Thursday, August 9, 2012

A Netspinner That I'll Have to ID When I Return From Vacation


I wasn't really counting on finding a new one this morning when I went to Buck Mt. Creek, but so much for expectations.  Unfortunately, I've not yet figured out the ID, and since I'm busily packing for two weeks in the Northwest, I'll have to work on that when I return.  This is a species that seems to have no markings/pattern on the top of the head.  Here are some additional photos.





The head is dark brown, the nota are dark brown, and so too is the abdomen.  It is, for sure, Hydropsyche in genus -- not Ceratopsyche -- which we can tell by the presence of "scale hairs" on the abdominal terga: Ceratopsyche don't have them.  In the photo below, the "scale hairs" are the short, wide, black hairs that look something like seeds.


I thought that this might be Hydropsyche betteni since H. betteni "mature larvae usually have a uniformly dark head" (Beaty, "The Trichoptera of North Carolina," p. 75).   But H. betteni also "has a low rounded tubercle (bump) on [the] back dorsum of [the] head" (Beaty, p. 75).  I looked hard for a bump, but it just isn't there.   There is also the fact that H. betteni usually have a "black" head and black nota.  I suspect that the netspinner in the photo below, which I found in Powells Creek in the spring of last year, was indeed H. betteni.

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I didn't find a whole lot at Buck Mt. Creek -- netspinners, fingernets, and flatheaded mayflies -- so I decided to stop at the Moormans on my way back to town (where the Moormans flows under Free Union Road).  Here the taxa was varied.  Lots of netspinners, lots of fingernet larvae, small minnow mayflies (H. curiosum), a few spiny crawlers (S. serratoides), and all sorts of flatheaded mayflies (e.g. Epeorus vitreus, Heptagenia marginalis, Maccaffertium ithaca).  Oh, and lots of small hellgrammites, something I also saw at Buck Mt. Creek.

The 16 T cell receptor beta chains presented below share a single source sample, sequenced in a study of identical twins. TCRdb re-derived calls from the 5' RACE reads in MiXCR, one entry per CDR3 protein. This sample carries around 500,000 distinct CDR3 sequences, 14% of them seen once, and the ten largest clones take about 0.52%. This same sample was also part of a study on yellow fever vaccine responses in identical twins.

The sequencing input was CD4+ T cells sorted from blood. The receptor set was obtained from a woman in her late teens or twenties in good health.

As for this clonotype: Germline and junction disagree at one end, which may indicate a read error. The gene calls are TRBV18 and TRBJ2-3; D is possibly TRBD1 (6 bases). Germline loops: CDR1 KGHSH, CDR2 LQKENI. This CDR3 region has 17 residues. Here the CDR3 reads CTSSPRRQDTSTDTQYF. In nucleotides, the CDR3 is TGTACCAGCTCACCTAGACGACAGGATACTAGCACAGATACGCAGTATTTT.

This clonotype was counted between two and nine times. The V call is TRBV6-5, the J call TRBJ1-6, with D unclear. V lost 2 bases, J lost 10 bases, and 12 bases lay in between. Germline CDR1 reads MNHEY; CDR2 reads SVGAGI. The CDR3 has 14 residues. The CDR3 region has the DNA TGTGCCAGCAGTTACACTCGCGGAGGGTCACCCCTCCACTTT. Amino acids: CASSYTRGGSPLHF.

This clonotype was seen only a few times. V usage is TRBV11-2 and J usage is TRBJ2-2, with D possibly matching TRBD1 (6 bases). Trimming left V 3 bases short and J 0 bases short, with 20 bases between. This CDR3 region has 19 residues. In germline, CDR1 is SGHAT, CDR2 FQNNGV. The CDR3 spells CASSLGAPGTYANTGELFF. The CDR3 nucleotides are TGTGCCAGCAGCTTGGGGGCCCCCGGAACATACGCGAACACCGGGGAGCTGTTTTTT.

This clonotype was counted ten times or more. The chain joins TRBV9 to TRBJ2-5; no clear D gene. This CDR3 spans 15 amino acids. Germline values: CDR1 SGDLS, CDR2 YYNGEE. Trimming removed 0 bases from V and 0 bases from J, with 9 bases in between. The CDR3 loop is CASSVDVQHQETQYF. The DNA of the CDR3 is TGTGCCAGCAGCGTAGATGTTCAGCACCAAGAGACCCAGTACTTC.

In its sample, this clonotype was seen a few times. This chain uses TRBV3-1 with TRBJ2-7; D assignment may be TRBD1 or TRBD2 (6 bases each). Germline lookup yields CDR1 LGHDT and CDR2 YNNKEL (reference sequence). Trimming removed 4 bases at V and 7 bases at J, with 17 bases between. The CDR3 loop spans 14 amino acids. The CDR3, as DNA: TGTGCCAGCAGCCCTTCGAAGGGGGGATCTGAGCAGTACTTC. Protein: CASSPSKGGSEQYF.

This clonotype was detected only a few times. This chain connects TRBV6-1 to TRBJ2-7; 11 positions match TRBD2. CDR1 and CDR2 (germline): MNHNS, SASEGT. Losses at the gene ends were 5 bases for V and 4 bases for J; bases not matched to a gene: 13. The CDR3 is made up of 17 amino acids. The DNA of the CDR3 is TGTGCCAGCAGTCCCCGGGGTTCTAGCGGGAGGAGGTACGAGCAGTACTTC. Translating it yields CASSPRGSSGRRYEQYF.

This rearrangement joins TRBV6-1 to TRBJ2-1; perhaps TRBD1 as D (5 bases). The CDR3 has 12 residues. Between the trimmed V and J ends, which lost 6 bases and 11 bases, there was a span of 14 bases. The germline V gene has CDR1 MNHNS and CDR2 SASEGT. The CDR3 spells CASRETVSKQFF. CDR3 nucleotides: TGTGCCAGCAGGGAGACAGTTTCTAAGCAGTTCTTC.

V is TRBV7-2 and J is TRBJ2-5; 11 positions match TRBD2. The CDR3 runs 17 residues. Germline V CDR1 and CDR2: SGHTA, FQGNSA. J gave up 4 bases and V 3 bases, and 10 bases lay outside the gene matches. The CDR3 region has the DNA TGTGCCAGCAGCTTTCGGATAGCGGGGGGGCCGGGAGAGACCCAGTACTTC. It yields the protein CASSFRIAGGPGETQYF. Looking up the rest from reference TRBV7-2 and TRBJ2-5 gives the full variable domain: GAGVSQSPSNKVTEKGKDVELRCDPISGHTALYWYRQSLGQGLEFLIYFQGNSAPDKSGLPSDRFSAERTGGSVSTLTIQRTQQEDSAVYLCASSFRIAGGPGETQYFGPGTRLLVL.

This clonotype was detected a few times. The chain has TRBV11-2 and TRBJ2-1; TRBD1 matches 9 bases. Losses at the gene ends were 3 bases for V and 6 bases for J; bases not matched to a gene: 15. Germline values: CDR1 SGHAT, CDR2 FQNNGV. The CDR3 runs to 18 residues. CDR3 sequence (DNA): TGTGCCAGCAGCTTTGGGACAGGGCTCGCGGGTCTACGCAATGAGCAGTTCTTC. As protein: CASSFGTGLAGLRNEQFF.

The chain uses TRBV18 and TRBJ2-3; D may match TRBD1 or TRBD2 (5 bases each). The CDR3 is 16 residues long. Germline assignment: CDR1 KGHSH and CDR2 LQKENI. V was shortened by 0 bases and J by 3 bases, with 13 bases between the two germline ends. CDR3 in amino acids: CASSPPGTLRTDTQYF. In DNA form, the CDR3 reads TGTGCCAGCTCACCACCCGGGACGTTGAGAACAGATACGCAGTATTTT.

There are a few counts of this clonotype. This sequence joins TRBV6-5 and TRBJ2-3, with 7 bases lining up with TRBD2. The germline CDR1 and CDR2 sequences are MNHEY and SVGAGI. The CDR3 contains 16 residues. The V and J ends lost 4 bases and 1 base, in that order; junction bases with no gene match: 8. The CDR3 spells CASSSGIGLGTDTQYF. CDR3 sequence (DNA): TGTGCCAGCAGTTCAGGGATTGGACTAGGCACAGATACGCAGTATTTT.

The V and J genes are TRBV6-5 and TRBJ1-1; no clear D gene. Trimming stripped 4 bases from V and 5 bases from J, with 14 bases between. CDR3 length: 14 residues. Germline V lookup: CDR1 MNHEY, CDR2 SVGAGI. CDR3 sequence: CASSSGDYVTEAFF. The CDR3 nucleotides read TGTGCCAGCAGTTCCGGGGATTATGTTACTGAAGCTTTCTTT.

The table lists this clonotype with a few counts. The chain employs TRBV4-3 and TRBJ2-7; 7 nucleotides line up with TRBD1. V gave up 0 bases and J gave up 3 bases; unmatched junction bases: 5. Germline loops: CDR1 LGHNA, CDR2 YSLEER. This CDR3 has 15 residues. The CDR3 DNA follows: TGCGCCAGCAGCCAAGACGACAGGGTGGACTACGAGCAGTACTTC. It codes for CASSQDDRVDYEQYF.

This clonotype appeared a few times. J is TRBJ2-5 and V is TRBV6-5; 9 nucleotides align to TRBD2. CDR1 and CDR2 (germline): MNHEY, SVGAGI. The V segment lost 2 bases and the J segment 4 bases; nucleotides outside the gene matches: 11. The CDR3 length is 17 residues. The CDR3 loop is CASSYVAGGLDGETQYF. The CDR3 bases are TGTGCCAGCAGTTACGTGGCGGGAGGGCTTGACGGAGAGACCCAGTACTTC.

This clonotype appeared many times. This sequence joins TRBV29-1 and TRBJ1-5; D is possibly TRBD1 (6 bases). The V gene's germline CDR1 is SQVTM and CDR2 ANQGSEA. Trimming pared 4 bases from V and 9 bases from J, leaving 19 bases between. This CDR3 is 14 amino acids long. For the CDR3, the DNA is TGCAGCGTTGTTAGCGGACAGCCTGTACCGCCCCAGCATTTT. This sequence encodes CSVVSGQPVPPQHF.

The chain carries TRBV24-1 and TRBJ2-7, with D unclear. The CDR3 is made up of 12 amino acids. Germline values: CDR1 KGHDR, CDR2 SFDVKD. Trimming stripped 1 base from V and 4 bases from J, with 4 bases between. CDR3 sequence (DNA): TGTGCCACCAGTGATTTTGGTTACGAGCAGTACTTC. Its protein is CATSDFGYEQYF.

There was no question about the ID of the common netspinners here: they were clearly Hydropsyche venularis, the same species I found in the Rivanna last weekend (tolerance value, 5.1).   The head pattern clearly gave them away.


Remember that the two pale spots on the frontoclypeus (top of the head) often merge to form a single stripe.  I looked at three different larvae -- all three were the same.



In this last photo, the head pattern looks a little bit different, but it's just the camera angle.  In any event, the yellow "rectangular" marks at the back of the head are easy to see.

One other photo.  This is a beautiful flatheaded mayfly, Heptagenia marginalis.  It's still a young one -- note the short wing pads -- but the colors are fully developed.  Love the way they spread those tails!

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I'm off to Montana early Saturday morning -- the annual fly fishing trip -- and them I'll move on to Portland where my daughter gets married on 8/25.  Somewhere in there I'll probably squeeze in some time for getting some photos of some of those different EPT species that we see in that part of the country.
Back to posting entries at the end of August or the start of September.

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